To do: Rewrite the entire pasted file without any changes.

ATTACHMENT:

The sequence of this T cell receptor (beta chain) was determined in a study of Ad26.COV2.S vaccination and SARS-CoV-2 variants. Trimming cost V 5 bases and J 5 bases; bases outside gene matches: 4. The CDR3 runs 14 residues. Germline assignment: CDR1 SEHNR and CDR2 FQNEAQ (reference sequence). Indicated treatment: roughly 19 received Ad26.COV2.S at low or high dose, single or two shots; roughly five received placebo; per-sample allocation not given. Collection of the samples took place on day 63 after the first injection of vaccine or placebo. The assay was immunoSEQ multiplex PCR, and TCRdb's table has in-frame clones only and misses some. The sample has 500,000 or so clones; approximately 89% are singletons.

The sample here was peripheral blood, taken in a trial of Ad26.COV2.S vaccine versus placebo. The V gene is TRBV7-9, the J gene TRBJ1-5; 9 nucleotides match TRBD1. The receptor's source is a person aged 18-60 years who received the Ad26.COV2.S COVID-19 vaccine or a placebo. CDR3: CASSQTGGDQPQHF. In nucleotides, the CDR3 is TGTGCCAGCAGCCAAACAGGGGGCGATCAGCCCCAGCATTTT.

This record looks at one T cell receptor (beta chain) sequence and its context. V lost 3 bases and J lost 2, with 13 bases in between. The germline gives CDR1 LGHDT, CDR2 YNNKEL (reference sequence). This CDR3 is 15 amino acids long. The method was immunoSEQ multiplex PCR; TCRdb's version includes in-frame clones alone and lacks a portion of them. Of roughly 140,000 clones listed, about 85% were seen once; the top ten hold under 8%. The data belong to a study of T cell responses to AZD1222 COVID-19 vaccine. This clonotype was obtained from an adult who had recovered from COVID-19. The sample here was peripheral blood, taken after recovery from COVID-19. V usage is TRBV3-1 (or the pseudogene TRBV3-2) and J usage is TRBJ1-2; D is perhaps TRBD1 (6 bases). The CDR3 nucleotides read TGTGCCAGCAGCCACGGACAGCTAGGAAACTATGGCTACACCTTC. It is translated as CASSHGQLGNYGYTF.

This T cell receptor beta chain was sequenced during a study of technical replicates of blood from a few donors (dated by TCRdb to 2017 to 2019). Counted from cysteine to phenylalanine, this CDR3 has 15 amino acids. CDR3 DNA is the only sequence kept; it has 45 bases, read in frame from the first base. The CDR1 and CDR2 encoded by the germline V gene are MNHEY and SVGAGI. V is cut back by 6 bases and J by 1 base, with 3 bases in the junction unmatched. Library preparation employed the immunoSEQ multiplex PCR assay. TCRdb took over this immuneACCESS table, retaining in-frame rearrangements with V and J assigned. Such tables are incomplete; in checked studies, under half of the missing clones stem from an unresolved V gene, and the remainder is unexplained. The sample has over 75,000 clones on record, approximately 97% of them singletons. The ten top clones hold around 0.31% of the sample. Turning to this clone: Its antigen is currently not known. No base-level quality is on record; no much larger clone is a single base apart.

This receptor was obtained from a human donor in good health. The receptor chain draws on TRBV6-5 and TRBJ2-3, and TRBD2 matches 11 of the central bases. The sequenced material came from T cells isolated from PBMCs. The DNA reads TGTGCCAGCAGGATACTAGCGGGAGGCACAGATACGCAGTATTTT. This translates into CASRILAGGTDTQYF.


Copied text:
The sequence of this T cell receptor (beta chain) was determined in a study of Ad26.COV2.S vaccination and SARS-CoV-2 variants. Trimming cost V 5 bases and J 5 bases; bases outside gene matches: 4. The CDR3 runs 14 residues. Germline assignment: CDR1 SEHNR and CDR2 FQNEAQ (reference sequence). Indicated treatment: roughly 19 received Ad26.COV2.S at low or high dose, single or two shots; roughly five received placebo; per-sample allocation not given. Collection of the samples took place on day 63 after the first injection of vaccine or placebo. The assay was immunoSEQ multiplex PCR, and TCRdb's table has in-frame clones only and misses some. The sample has 500,000 or so clones; approximately 89% are singletons.

The sample here was peripheral blood, taken in a trial of Ad26.COV2.S vaccine versus placebo. The V gene is TRBV7-9, the J gene TRBJ1-5; 9 nucleotides match TRBD1. The receptor's source is a person aged 18-60 years who received the Ad26.COV2.S COVID-19 vaccine or a placebo. CDR3: CASSQTGGDQPQHF. In nucleotides, the CDR3 is TGTGCCAGCAGCCAAACAGGGGGCGATCAGCCCCAGCATTTT.

This record looks at one T cell receptor (beta chain) sequence and its context. V lost 3 bases and J lost 2, with 13 bases in between. The germline gives CDR1 LGHDT, CDR2 YNNKEL (reference sequence). This CDR3 is 15 amino acids long. The method was immunoSEQ multiplex PCR; TCRdb's version includes in-frame clones alone and lacks a portion of them. Of roughly 140,000 clones listed, about 85% were seen once; the top ten hold under 8%. The data belong to a study of T cell responses to AZD1222 COVID-19 vaccine. This clonotype was obtained from an adult who had recovered from COVID-19. The sample here was peripheral blood, taken after recovery from COVID-19. V usage is TRBV3-1 (or the pseudogene TRBV3-2) and J usage is TRBJ1-2; D is perhaps TRBD1 (6 bases). The CDR3 nucleotides read TGTGCCAGCAGCCACGGACAGCTAGGAAACTATGGCTACACCTTC. It is translated as CASSHGQLGNYGYTF.

This T cell receptor beta chain was sequenced during a study of technical replicates of blood from a few donors (dated by TCRdb to 2017 to 2019). Counted from cysteine to phenylalanine, this CDR3 has 15 amino acids. CDR3 DNA is the only sequence kept; it has 45 bases, read in frame from the first base. The CDR1 and CDR2 encoded by the germline V gene are MNHEY and SVGAGI. V is cut back by 6 bases and J by 1 base, with 3 bases in the junction unmatched. Library preparation employed the immunoSEQ multiplex PCR assay. TCRdb took over this immuneACCESS table, retaining in-frame rearrangements with V and J assigned. Such tables are incomplete; in checked studies, under half of the missing clones stem from an unresolved V gene, and the remainder is unexplained. The sample has over 75,000 clones on record, approximately 97% of them singletons. The ten top clones hold around 0.31% of the sample. Turning to this clone: Its antigen is currently not known. No base-level quality is on record; no much larger clone is a single base apart.

This receptor was obtained from a human donor in good health. The receptor chain draws on TRBV6-5 and TRBJ2-3, and TRBD2 matches 11 of the central bases. The sequenced material came from T cells isolated from PBMCs. The DNA reads TGTGCCAGCAGGATACTAGCGGGAGGCACAGATACGCAGTATTTT. This translates into CASRILAGGTDTQYF.